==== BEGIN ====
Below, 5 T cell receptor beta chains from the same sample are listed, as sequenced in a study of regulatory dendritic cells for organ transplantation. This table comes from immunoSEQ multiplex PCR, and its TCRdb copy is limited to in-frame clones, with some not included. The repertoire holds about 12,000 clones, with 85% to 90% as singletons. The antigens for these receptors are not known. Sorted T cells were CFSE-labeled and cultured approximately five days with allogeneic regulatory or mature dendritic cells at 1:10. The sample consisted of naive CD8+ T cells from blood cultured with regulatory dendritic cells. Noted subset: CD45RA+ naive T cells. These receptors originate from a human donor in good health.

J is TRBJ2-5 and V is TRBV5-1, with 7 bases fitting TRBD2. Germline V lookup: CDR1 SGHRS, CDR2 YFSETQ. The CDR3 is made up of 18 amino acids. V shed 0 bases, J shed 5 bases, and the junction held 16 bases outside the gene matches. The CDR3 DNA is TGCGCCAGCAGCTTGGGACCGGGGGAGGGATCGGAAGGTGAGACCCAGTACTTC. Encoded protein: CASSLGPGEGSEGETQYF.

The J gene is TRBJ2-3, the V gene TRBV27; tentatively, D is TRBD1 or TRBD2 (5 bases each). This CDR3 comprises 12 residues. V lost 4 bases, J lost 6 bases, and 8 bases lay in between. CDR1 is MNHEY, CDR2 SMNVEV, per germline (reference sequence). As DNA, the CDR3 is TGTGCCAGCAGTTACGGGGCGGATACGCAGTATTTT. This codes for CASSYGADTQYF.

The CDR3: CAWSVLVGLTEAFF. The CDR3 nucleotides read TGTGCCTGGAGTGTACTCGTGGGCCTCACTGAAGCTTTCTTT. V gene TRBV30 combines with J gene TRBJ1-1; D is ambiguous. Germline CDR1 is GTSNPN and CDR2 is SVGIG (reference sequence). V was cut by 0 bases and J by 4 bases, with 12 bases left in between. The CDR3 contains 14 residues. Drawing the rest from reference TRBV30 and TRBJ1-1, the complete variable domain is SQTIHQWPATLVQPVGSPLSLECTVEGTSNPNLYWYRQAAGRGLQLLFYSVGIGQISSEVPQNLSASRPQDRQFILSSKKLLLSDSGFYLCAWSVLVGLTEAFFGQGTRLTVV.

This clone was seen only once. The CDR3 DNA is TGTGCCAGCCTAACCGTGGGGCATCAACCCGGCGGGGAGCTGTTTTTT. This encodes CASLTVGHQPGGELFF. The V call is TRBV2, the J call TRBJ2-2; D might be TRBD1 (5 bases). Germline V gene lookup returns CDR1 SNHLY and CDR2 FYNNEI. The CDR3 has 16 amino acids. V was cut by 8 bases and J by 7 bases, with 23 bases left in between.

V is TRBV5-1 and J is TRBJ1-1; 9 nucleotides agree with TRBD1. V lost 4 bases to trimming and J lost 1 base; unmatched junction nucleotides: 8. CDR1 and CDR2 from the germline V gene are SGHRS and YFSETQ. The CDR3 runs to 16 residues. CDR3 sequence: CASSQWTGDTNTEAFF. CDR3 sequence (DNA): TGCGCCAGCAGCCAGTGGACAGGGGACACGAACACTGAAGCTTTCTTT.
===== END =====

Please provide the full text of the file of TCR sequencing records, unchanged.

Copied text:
Below, 5 T cell receptor beta chains from the same sample are listed, as sequenced in a study of regulatory dendritic cells for organ transplantation. This table comes from immunoSEQ multiplex PCR, and its TCRdb copy is limited to in-frame clones, with some not included. The repertoire holds about 12,000 clones, with 85% to 90% as singletons. The antigens for these receptors are not known. Sorted T cells were CFSE-labeled and cultured approximately five days with allogeneic regulatory or mature dendritic cells at 1:10. The sample consisted of naive CD8+ T cells from blood cultured with regulatory dendritic cells. Noted subset: CD45RA+ naive T cells. These receptors originate from a human donor in good health.

J is TRBJ2-5 and V is TRBV5-1, with 7 bases fitting TRBD2. Germline V lookup: CDR1 SGHRS, CDR2 YFSETQ. The CDR3 is made up of 18 amino acids. V shed 0 bases, J shed 5 bases, and the junction held 16 bases outside the gene matches. The CDR3 DNA is TGCGCCAGCAGCTTGGGACCGGGGGAGGGATCGGAAGGTGAGACCCAGTACTTC. Encoded protein: CASSLGPGEGSEGETQYF.

The J gene is TRBJ2-3, the V gene TRBV27; tentatively, D is TRBD1 or TRBD2 (5 bases each). This CDR3 comprises 12 residues. V lost 4 bases, J lost 6 bases, and 8 bases lay in between. CDR1 is MNHEY, CDR2 SMNVEV, per germline (reference sequence). As DNA, the CDR3 is TGTGCCAGCAGTTACGGGGCGGATACGCAGTATTTT. This codes for CASSYGADTQYF.

The CDR3: CAWSVLVGLTEAFF. The CDR3 nucleotides read TGTGCCTGGAGTGTACTCGTGGGCCTCACTGAAGCTTTCTTT. V gene TRBV30 combines with J gene TRBJ1-1; D is ambiguous. Germline CDR1 is GTSNPN and CDR2 is SVGIG (reference sequence). V was cut by 0 bases and J by 4 bases, with 12 bases left in between. The CDR3 contains 14 residues. Drawing the rest from reference TRBV30 and TRBJ1-1, the complete variable domain is SQTIHQWPATLVQPVGSPLSLECTVEGTSNPNLYWYRQAAGRGLQLLFYSVGIGQISSEVPQNLSASRPQDRQFILSSKKLLLSDSGFYLCAWSVLVGLTEAFFGQGTRLTVV.

This clone was seen only once. The CDR3 DNA is TGTGCCAGCCTAACCGTGGGGCATCAACCCGGCGGGGAGCTGTTTTTT. This encodes CASLTVGHQPGGELFF. The V call is TRBV2, the J call TRBJ2-2; D might be TRBD1 (5 bases). Germline V gene lookup returns CDR1 SNHLY and CDR2 FYNNEI. The CDR3 has 16 amino acids. V was cut by 8 bases and J by 7 bases, with 23 bases left in between.

V is TRBV5-1 and J is TRBJ1-1; 9 nucleotides agree with TRBD1. V lost 4 bases to trimming and J lost 1 base; unmatched junction nucleotides: 8. CDR1 and CDR2 from the germline V gene are SGHRS and YFSETQ. The CDR3 runs to 16 residues. CDR3 sequence: CASSQWTGDTNTEAFF. CDR3 sequence (DNA): TGCGCCAGCAGCCAGTGGACAGGGGACACGAACACTGAAGCTTTCTTT.